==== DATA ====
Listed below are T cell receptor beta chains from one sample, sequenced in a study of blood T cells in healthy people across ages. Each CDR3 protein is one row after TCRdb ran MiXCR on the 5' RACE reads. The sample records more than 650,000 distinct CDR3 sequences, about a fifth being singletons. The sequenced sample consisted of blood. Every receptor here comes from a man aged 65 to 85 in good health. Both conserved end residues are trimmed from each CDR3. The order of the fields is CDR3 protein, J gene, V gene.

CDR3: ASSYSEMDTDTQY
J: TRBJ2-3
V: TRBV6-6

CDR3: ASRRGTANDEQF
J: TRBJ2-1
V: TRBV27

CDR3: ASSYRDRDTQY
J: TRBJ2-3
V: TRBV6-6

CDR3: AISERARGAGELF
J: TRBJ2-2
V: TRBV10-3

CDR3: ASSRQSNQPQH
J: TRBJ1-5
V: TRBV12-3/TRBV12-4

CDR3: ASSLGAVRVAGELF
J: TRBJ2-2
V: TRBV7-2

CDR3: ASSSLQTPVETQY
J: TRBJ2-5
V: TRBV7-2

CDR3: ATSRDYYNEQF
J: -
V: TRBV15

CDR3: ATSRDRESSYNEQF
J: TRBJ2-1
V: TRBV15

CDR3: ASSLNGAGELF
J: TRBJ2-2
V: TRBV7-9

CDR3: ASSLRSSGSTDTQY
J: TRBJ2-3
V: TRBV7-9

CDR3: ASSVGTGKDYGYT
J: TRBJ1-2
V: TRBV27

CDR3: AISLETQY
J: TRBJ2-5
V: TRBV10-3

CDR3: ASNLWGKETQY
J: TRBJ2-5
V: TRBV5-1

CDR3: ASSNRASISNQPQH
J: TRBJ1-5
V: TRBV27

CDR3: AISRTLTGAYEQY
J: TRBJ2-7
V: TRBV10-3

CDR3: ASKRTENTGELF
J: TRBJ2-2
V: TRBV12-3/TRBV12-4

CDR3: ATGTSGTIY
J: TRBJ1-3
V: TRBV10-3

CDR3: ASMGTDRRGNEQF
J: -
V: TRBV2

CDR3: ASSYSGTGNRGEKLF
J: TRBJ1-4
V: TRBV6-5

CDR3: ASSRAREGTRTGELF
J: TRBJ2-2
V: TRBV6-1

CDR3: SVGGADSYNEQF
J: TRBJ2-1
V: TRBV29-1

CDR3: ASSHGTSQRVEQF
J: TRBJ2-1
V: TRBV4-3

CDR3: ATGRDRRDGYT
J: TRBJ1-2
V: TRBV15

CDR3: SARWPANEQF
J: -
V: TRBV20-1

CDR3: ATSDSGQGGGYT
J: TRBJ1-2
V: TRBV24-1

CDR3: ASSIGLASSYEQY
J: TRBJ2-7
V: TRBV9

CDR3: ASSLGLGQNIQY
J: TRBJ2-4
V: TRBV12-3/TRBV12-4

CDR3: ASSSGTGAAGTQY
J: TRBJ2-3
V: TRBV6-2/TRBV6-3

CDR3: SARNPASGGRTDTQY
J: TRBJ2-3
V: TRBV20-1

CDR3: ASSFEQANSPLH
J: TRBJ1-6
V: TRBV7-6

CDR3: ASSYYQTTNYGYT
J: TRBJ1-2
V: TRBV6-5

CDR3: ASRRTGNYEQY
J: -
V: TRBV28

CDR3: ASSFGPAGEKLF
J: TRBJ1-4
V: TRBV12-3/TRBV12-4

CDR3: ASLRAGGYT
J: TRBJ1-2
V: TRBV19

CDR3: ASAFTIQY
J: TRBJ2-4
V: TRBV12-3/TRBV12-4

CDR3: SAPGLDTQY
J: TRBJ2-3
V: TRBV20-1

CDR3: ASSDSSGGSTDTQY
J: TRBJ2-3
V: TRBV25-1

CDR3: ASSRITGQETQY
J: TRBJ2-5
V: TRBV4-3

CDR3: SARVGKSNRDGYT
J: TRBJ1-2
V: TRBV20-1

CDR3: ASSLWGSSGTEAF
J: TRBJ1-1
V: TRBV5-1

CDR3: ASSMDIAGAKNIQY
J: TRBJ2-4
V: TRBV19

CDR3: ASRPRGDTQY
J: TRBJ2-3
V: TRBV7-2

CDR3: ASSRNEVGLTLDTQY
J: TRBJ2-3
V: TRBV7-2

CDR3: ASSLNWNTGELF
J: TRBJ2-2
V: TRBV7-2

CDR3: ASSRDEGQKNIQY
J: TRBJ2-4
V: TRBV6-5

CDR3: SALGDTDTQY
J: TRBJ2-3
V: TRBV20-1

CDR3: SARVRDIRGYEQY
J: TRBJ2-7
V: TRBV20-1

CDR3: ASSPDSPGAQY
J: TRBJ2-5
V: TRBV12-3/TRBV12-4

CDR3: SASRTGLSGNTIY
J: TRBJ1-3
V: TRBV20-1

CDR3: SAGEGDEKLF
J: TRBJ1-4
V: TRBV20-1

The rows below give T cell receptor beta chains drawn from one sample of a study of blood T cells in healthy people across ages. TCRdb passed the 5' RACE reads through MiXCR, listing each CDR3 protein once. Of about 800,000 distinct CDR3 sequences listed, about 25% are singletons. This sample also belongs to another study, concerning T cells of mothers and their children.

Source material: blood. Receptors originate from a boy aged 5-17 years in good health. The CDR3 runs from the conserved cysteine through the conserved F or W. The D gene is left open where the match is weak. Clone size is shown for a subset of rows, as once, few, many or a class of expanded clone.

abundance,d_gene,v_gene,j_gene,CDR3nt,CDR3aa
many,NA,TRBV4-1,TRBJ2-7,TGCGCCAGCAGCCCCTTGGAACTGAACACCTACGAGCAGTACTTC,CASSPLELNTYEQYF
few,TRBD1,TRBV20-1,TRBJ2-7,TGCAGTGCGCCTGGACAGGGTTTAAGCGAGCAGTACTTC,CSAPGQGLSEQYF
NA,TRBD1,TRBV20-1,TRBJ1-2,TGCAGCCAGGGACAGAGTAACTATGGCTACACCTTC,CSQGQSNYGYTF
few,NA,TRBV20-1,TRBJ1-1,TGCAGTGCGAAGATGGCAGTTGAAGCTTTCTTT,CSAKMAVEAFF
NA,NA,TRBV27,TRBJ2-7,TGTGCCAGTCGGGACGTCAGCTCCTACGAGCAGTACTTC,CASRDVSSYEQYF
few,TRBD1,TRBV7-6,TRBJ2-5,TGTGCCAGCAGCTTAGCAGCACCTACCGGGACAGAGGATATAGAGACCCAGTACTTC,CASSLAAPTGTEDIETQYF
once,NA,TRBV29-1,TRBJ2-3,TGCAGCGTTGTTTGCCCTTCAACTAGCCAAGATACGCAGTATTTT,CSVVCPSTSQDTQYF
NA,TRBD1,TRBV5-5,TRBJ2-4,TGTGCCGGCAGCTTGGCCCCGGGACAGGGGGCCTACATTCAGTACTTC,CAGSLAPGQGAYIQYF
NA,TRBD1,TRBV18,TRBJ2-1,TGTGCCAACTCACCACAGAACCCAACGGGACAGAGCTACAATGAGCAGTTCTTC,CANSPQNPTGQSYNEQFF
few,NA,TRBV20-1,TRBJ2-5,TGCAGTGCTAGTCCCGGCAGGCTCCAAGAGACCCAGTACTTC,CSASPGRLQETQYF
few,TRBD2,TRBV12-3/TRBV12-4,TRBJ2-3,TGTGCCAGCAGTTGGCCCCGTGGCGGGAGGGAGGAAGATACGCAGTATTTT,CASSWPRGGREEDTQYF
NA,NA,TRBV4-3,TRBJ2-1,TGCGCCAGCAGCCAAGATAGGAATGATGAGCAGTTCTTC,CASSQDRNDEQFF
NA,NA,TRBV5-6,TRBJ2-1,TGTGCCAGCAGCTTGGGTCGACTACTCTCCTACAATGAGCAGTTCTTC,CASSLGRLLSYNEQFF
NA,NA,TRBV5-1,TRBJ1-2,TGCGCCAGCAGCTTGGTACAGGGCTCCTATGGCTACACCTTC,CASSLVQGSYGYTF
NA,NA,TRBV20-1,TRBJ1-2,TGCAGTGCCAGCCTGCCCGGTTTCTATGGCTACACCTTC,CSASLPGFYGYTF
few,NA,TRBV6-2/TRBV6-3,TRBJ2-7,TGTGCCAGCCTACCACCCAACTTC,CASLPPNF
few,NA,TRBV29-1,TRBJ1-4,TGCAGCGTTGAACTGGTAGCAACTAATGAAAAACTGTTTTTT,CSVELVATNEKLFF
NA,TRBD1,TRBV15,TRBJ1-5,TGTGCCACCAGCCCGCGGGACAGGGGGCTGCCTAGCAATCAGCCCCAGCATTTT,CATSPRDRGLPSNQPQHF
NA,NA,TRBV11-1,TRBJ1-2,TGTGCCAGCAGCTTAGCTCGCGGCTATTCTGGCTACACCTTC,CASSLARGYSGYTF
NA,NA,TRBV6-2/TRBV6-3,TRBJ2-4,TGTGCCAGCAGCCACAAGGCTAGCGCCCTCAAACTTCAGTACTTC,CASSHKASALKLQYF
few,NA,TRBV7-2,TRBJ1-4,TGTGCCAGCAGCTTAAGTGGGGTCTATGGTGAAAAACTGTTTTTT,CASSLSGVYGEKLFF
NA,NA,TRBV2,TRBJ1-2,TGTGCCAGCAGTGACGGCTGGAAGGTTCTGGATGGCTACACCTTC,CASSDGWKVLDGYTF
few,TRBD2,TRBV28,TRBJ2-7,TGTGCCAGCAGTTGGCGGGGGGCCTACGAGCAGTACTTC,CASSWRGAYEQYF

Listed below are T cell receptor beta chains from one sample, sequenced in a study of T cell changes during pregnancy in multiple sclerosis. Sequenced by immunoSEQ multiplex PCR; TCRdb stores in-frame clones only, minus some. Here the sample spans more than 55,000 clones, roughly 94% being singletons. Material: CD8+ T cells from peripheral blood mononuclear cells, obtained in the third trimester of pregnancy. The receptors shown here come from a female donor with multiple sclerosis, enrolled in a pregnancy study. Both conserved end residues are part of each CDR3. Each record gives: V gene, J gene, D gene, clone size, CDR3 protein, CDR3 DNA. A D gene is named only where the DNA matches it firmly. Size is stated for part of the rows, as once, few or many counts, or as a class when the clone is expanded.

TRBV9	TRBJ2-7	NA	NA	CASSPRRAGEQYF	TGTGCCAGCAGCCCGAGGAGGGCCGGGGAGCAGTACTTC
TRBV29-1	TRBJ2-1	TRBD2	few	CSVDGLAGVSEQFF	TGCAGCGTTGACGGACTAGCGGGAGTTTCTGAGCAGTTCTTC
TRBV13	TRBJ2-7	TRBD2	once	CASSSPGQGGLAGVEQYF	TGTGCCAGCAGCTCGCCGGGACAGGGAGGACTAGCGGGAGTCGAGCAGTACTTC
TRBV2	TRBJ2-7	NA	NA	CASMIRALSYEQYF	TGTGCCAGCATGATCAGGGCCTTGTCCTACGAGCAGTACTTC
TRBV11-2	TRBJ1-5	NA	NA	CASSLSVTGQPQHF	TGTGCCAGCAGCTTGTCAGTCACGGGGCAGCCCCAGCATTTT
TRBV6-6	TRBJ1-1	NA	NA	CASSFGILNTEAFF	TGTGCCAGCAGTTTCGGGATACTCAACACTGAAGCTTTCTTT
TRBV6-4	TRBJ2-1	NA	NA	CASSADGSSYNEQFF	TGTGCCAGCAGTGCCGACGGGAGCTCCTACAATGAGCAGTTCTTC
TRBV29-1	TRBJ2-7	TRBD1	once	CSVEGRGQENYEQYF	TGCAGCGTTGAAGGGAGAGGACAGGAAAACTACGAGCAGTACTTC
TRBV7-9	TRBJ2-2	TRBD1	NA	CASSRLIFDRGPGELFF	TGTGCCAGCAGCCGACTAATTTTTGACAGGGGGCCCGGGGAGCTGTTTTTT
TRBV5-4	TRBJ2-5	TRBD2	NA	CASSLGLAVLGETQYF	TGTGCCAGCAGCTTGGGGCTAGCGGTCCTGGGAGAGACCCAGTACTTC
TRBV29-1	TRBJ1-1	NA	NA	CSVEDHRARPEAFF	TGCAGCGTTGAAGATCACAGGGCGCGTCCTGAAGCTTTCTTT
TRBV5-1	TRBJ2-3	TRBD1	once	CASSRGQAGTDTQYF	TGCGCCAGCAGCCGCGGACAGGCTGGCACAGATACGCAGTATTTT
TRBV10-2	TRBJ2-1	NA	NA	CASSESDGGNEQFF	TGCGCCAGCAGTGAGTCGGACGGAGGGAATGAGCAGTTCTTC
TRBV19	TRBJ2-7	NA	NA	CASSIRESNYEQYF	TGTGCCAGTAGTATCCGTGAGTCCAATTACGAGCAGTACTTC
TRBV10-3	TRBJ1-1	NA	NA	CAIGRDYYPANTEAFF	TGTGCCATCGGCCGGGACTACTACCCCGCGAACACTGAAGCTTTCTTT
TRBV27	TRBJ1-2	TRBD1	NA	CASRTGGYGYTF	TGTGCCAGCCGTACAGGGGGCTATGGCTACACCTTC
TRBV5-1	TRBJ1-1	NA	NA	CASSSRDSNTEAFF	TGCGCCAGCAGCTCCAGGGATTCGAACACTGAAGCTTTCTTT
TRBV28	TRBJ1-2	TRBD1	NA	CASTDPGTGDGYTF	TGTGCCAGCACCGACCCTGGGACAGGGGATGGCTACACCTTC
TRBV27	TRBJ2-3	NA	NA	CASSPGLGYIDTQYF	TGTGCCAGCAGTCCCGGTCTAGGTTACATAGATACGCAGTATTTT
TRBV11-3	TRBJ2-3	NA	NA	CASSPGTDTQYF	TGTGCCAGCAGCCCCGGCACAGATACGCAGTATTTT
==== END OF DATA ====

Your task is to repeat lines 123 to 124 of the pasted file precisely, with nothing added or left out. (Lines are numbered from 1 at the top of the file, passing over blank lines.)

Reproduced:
J: TRBJ1-1
V: TRBV5-1